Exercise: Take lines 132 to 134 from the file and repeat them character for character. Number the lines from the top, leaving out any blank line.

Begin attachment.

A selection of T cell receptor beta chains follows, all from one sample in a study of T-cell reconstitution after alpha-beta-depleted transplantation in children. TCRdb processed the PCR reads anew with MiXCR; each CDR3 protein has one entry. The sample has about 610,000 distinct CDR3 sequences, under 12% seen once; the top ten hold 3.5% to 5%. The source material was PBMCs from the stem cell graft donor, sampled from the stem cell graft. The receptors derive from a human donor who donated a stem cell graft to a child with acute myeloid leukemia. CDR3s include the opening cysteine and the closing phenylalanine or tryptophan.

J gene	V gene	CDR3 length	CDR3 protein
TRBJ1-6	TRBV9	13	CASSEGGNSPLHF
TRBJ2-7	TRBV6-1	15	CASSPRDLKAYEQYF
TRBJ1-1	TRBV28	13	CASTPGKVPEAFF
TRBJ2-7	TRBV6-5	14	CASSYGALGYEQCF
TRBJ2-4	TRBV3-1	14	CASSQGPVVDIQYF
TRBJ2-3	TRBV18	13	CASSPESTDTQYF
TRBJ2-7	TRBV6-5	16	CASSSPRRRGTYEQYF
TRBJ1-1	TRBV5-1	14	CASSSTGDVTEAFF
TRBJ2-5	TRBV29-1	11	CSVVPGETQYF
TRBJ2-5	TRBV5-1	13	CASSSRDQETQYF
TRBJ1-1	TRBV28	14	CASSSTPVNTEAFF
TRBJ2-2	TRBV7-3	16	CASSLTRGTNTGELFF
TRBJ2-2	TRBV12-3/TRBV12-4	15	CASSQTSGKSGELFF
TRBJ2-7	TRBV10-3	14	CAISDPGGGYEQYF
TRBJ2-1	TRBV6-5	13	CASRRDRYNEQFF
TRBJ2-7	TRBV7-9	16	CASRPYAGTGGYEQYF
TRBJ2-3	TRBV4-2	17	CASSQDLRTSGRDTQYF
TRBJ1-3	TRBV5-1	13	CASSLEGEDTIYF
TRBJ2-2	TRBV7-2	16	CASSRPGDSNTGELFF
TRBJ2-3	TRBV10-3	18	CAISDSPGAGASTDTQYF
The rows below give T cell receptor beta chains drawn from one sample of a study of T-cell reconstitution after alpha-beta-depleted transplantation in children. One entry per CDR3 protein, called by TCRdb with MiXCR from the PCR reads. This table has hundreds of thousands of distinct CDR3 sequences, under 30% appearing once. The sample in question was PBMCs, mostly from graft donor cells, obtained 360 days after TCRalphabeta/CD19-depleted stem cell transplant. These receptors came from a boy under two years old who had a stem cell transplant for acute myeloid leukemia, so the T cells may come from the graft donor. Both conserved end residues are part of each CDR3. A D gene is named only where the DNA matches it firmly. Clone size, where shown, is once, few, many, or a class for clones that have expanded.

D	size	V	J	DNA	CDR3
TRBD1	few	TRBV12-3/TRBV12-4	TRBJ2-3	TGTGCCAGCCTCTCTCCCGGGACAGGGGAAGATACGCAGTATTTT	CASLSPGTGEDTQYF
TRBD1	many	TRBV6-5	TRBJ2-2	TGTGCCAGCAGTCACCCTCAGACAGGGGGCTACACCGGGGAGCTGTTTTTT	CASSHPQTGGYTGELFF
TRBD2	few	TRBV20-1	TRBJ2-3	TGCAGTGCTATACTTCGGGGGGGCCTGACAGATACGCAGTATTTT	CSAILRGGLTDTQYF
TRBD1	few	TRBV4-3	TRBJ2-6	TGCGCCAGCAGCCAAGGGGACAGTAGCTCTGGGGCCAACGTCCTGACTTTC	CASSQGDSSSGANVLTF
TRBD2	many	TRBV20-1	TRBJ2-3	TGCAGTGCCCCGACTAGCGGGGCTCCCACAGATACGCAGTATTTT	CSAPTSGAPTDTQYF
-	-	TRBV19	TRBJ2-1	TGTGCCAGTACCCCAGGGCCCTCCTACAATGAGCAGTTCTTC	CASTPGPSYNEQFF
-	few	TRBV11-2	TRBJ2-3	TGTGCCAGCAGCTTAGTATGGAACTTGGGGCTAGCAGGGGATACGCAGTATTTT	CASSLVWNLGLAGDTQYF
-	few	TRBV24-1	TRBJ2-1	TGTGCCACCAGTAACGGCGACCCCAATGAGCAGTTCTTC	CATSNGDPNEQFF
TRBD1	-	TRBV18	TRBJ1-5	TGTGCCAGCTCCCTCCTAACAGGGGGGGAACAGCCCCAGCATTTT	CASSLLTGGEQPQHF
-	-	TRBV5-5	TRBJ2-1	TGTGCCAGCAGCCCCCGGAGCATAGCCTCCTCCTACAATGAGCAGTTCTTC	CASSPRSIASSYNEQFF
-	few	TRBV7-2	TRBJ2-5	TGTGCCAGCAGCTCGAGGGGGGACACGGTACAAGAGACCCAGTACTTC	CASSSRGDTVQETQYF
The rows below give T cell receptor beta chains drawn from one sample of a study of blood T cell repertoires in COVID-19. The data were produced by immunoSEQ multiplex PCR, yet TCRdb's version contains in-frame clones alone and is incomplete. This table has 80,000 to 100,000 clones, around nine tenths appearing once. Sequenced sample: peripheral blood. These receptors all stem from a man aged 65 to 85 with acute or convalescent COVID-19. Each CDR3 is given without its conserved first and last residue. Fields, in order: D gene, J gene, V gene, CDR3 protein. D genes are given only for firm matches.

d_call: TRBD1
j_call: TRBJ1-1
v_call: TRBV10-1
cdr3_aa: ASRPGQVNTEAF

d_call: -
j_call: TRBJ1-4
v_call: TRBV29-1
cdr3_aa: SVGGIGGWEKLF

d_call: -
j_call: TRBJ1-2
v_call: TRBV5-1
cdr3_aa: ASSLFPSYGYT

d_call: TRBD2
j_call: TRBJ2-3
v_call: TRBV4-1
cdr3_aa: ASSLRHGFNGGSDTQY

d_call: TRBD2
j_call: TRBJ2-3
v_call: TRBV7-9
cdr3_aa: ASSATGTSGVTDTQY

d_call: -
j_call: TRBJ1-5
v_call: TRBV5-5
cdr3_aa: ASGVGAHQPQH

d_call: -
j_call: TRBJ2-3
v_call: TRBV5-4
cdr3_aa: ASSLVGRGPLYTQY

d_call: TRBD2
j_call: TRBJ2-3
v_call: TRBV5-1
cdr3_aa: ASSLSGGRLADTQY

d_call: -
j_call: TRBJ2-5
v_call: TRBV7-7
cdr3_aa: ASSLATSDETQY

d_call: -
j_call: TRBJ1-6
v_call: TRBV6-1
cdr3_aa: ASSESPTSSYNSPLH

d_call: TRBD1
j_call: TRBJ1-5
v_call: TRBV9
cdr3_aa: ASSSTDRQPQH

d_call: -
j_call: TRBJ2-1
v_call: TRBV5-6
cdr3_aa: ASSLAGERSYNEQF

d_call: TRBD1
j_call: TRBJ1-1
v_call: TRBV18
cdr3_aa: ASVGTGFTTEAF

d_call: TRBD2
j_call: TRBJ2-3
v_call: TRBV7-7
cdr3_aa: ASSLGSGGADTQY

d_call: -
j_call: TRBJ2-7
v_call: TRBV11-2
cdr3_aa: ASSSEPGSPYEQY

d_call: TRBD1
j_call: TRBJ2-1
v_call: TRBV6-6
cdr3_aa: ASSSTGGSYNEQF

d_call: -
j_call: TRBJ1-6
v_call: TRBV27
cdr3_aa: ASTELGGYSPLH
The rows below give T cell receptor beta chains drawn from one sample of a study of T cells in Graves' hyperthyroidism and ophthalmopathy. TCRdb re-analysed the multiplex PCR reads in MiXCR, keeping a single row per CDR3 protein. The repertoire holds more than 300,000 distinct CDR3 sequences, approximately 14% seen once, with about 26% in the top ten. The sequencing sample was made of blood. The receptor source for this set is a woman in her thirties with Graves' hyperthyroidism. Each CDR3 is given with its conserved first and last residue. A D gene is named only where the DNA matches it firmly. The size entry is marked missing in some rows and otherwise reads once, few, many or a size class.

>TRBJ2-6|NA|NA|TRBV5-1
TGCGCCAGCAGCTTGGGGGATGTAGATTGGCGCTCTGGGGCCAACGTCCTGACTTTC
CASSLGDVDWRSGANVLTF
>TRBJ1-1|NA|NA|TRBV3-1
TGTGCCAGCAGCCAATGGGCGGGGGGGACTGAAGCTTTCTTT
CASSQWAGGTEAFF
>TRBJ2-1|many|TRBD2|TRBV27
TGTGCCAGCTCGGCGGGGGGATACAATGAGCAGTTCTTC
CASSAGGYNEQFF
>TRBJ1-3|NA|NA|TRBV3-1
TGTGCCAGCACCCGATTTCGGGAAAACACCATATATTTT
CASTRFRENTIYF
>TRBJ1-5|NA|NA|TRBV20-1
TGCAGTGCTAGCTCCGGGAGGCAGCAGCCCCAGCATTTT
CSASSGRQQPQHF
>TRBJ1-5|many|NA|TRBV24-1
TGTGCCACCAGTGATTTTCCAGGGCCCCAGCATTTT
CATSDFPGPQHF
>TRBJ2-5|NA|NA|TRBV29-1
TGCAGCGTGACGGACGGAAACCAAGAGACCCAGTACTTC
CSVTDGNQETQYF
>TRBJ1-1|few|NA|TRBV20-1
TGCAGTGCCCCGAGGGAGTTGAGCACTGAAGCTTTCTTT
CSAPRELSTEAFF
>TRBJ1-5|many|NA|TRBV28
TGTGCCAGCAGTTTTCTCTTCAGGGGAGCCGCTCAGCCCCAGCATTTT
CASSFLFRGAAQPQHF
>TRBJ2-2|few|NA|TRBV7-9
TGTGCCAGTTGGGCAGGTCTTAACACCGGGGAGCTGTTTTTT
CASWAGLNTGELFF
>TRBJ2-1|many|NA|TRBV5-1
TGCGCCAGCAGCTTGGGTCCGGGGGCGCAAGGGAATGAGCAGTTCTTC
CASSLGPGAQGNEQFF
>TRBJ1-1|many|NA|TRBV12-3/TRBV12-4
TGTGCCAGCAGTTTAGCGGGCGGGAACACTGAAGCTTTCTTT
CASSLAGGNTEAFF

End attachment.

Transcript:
CASSFLFRGAAQPQHF
>TRBJ2-2|few|NA|TRBV7-9
TGTGCCAGTTGGGCAGGTCTTAACACCGGGGAGCTGTTTTTT